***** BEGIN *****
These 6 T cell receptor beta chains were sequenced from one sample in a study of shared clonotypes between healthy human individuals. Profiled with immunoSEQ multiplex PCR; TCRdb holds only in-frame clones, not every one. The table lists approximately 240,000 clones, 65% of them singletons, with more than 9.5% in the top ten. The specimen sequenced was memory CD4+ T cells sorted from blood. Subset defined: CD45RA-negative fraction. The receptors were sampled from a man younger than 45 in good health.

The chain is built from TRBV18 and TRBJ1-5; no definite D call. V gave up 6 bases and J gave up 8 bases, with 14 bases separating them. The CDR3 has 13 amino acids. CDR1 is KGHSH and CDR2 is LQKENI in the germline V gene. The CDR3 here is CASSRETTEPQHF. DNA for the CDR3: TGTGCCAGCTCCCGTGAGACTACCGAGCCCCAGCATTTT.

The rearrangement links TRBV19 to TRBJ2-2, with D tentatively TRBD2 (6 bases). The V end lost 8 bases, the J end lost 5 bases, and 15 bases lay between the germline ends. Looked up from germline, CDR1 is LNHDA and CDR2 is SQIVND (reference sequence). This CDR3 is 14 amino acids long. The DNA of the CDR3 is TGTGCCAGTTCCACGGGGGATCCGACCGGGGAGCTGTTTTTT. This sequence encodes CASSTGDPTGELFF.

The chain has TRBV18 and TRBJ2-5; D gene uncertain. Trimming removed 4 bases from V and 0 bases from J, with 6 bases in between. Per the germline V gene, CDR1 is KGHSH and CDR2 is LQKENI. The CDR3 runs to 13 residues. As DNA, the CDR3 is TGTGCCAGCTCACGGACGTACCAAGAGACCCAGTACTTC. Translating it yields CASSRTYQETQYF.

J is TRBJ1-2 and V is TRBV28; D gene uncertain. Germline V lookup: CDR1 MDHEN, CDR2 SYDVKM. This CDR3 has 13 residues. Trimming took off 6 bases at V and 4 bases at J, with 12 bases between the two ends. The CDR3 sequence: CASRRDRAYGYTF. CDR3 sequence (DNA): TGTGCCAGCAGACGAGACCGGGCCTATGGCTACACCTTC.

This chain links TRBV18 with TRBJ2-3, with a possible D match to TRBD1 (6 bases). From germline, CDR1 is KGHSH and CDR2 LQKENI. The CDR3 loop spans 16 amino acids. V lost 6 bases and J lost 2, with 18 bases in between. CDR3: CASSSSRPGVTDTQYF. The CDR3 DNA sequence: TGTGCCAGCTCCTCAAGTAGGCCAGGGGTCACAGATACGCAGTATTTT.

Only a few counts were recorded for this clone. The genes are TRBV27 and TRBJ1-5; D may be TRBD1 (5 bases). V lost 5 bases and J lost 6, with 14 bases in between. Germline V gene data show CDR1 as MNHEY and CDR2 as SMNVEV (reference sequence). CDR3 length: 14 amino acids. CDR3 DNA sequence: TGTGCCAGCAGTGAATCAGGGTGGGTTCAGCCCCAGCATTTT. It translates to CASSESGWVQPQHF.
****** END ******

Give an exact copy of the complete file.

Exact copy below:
These 6 T cell receptor beta chains were sequenced from one sample in a study of shared clonotypes between healthy human individuals. Profiled with immunoSEQ multiplex PCR; TCRdb holds only in-frame clones, not every one. The table lists approximately 240,000 clones, 65% of them singletons, with more than 9.5% in the top ten. The specimen sequenced was memory CD4+ T cells sorted from blood. Subset defined: CD45RA-negative fraction. The receptors were sampled from a man younger than 45 in good health.

The chain is built from TRBV18 and TRBJ1-5; no definite D call. V gave up 6 bases and J gave up 8 bases, with 14 bases separating them. The CDR3 has 13 amino acids. CDR1 is KGHSH and CDR2 is LQKENI in the germline V gene. The CDR3 here is CASSRETTEPQHF. DNA for the CDR3: TGTGCCAGCTCCCGTGAGACTACCGAGCCCCAGCATTTT.

The rearrangement links TRBV19 to TRBJ2-2, with D tentatively TRBD2 (6 bases). The V end lost 8 bases, the J end lost 5 bases, and 15 bases lay between the germline ends. Looked up from germline, CDR1 is LNHDA and CDR2 is SQIVND (reference sequence). This CDR3 is 14 amino acids long. The DNA of the CDR3 is TGTGCCAGTTCCACGGGGGATCCGACCGGGGAGCTGTTTTTT. This sequence encodes CASSTGDPTGELFF.

The chain has TRBV18 and TRBJ2-5; D gene uncertain. Trimming removed 4 bases from V and 0 bases from J, with 6 bases in between. Per the germline V gene, CDR1 is KGHSH and CDR2 is LQKENI. The CDR3 runs to 13 residues. As DNA, the CDR3 is TGTGCCAGCTCACGGACGTACCAAGAGACCCAGTACTTC. Translating it yields CASSRTYQETQYF.

J is TRBJ1-2 and V is TRBV28; D gene uncertain. Germline V lookup: CDR1 MDHEN, CDR2 SYDVKM. This CDR3 has 13 residues. Trimming took off 6 bases at V and 4 bases at J, with 12 bases between the two ends. The CDR3 sequence: CASRRDRAYGYTF. CDR3 sequence (DNA): TGTGCCAGCAGACGAGACCGGGCCTATGGCTACACCTTC.

This chain links TRBV18 with TRBJ2-3, with a possible D match to TRBD1 (6 bases). From germline, CDR1 is KGHSH and CDR2 LQKENI. The CDR3 loop spans 16 amino acids. V lost 6 bases and J lost 2, with 18 bases in between. CDR3: CASSSSRPGVTDTQYF. The CDR3 DNA sequence: TGTGCCAGCTCCTCAAGTAGGCCAGGGGTCACAGATACGCAGTATTTT.

Only a few counts were recorded for this clone. The genes are TRBV27 and TRBJ1-5; D may be TRBD1 (5 bases). V lost 5 bases and J lost 6, with 14 bases in between. Germline V gene data show CDR1 as MNHEY and CDR2 as SMNVEV (reference sequence). CDR3 length: 14 amino acids. CDR3 DNA sequence: TGTGCCAGCAGTGAATCAGGGTGGGTTCAGCCCCAGCATTTT. It translates to CASSESGWVQPQHF.